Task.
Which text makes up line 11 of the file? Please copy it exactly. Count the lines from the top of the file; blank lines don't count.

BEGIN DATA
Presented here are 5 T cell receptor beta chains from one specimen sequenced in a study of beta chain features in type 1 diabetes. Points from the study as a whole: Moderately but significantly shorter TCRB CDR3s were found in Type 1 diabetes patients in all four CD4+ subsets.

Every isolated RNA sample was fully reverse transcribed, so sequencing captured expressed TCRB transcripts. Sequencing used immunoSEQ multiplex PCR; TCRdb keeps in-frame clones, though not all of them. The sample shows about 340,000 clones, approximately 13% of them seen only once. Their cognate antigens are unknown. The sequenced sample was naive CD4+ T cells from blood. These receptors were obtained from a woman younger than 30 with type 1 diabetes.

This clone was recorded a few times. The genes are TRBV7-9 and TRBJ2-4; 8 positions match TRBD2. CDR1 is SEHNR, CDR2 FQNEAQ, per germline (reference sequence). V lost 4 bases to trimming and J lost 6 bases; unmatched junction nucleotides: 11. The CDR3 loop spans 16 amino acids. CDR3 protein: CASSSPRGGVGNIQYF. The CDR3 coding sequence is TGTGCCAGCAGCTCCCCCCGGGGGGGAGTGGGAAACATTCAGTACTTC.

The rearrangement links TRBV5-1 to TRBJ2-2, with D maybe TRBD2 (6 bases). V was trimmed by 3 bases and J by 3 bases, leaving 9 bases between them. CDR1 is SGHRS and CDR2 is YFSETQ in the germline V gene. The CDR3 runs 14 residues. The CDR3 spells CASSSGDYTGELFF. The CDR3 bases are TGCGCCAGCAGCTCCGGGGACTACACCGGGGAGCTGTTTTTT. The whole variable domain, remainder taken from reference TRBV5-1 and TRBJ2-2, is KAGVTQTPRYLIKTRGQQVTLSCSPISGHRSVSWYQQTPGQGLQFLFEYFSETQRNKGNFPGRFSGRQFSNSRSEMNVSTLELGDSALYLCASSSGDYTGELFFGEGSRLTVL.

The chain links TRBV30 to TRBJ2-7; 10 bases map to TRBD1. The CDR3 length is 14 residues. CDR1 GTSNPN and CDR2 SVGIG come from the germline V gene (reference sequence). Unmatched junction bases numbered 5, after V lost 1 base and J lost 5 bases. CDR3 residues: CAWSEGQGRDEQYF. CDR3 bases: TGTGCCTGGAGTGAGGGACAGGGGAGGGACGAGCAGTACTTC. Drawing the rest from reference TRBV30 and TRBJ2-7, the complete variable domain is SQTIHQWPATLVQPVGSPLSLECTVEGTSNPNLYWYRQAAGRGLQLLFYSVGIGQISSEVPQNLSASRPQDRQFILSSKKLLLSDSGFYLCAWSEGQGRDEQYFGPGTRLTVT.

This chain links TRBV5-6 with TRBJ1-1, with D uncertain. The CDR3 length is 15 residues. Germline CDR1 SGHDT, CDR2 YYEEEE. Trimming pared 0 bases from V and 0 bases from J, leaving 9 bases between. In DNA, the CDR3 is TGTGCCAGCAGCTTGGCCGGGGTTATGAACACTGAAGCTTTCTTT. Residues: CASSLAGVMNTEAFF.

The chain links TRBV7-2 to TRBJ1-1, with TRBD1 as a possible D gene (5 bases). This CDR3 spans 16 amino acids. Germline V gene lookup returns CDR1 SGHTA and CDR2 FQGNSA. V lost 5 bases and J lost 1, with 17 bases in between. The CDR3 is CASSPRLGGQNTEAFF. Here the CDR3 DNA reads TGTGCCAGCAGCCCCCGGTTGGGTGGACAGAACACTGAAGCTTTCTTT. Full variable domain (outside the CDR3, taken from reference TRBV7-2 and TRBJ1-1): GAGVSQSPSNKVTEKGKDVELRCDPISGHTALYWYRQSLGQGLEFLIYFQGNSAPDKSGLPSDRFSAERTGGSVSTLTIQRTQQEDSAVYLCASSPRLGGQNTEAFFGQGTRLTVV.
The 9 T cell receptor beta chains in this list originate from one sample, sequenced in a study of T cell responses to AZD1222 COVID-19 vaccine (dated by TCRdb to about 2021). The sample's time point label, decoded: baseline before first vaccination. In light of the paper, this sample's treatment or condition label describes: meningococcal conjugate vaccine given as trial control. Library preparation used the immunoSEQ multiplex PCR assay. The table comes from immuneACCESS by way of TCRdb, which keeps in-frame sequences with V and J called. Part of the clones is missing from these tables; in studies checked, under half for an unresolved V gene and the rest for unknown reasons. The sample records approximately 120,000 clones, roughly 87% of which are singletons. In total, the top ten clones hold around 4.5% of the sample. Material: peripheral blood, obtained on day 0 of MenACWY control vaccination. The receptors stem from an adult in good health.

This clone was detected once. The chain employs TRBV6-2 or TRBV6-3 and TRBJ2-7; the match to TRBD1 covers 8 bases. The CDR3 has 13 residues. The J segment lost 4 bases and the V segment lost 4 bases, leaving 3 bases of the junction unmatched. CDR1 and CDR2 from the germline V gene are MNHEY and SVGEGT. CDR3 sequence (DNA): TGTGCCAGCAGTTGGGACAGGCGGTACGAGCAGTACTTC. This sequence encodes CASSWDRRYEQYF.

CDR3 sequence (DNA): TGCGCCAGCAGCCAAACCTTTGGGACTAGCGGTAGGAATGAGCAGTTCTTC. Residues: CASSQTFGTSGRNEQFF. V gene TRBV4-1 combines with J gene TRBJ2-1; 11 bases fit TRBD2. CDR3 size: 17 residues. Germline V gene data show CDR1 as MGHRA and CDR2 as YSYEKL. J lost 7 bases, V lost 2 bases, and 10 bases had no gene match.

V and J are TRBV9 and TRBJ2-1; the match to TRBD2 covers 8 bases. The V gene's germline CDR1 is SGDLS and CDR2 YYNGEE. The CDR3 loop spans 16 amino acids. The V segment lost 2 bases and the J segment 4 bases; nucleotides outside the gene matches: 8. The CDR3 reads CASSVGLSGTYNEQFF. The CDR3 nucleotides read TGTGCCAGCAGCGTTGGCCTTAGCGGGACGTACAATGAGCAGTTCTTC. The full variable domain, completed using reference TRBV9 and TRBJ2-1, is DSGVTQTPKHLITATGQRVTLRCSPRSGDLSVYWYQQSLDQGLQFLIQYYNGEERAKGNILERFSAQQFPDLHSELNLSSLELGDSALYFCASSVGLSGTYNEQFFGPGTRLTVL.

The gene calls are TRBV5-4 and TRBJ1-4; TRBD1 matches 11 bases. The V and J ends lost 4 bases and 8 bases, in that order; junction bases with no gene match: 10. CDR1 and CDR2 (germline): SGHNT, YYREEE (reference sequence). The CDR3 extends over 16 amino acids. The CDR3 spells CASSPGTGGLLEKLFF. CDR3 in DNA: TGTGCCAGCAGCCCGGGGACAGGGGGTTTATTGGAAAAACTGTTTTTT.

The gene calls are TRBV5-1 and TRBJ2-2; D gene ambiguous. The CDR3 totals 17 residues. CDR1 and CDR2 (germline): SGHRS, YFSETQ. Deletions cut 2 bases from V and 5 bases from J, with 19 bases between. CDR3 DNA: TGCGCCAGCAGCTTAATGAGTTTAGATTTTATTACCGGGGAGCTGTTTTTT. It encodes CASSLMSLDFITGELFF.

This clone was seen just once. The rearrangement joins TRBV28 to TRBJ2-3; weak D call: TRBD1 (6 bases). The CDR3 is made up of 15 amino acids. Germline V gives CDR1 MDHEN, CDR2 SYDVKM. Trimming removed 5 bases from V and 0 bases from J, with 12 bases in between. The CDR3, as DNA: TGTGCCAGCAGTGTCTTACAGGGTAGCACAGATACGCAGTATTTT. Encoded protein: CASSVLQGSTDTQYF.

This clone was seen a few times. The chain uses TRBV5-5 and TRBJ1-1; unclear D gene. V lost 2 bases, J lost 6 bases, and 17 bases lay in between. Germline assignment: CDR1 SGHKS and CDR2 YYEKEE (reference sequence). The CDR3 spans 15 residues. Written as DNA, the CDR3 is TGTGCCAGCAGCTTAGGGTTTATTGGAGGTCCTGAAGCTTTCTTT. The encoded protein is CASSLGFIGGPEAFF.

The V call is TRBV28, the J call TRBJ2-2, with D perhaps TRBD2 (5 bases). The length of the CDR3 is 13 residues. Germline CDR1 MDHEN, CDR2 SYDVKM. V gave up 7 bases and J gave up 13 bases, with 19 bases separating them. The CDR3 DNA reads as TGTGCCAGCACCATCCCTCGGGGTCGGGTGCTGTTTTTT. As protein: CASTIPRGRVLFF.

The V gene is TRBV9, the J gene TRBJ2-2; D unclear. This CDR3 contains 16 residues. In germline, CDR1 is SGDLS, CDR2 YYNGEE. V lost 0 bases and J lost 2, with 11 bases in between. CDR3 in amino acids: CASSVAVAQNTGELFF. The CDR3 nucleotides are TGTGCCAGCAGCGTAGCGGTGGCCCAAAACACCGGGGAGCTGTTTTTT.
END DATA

V and J are TRBV9 and TRBJ2-1; the match to TRBD2 covers 8 bases. The V gene's germline CDR1 is SGDLS and CDR2 YYNGEE. The CDR3 loop spans 16 amino acids. The V segment lost 2 bases and the J segment 4 bases; nucleotides outside the gene matches: 8. The CDR3 reads CASSVGLSGTYNEQFF. The CDR3 nucleotides read TGTGCCAGCAGCGTTGGCCTTAGCGGGACGTACAATGAGCAGTTCTTC. The full variable domain, completed using reference TRBV9 and TRBJ2-1, is DSGVTQTPKHLITATGQRVTLRCSPRSGDLSVYWYQQSLDQGLQFLIQYYNGEERAKGNILERFSAQQFPDLHSELNLSSLELGDSALYFCASSVGLSGTYNEQFFGPGTRLTVL.